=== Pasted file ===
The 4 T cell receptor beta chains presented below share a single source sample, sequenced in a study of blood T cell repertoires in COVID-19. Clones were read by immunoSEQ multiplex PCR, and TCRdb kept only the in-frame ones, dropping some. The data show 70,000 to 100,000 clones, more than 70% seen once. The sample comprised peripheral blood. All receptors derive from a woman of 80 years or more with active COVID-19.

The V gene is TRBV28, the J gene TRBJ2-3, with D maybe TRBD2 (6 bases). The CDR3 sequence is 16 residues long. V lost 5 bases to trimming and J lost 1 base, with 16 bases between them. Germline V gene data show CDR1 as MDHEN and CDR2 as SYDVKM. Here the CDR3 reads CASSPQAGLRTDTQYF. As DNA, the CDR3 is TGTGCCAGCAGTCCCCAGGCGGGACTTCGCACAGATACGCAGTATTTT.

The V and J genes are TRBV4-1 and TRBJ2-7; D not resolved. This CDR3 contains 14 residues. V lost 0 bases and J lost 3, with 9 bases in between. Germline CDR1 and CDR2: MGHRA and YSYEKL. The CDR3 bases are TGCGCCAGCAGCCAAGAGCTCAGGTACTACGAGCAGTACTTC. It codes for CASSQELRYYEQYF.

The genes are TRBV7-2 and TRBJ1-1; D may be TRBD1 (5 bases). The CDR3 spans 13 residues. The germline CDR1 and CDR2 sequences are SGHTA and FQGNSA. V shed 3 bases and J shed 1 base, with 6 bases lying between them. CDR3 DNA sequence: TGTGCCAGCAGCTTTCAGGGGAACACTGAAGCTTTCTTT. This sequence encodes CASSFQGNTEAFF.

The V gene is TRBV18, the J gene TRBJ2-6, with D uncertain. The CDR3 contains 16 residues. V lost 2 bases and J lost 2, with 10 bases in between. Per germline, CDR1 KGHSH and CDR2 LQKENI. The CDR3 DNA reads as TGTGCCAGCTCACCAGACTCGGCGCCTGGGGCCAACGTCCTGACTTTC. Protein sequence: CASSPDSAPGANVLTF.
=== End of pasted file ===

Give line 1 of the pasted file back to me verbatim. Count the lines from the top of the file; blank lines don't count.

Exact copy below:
The 4 T cell receptor beta chains presented below share a single source sample, sequenced in a study of blood T cell repertoires in COVID-19. Clones were read by immunoSEQ multiplex PCR, and TCRdb kept only the in-frame ones, dropping some. The data show 70,000 to 100,000 clones, more than 70% seen once. The sample comprised peripheral blood. All receptors derive from a woman of 80 years or more with active COVID-19.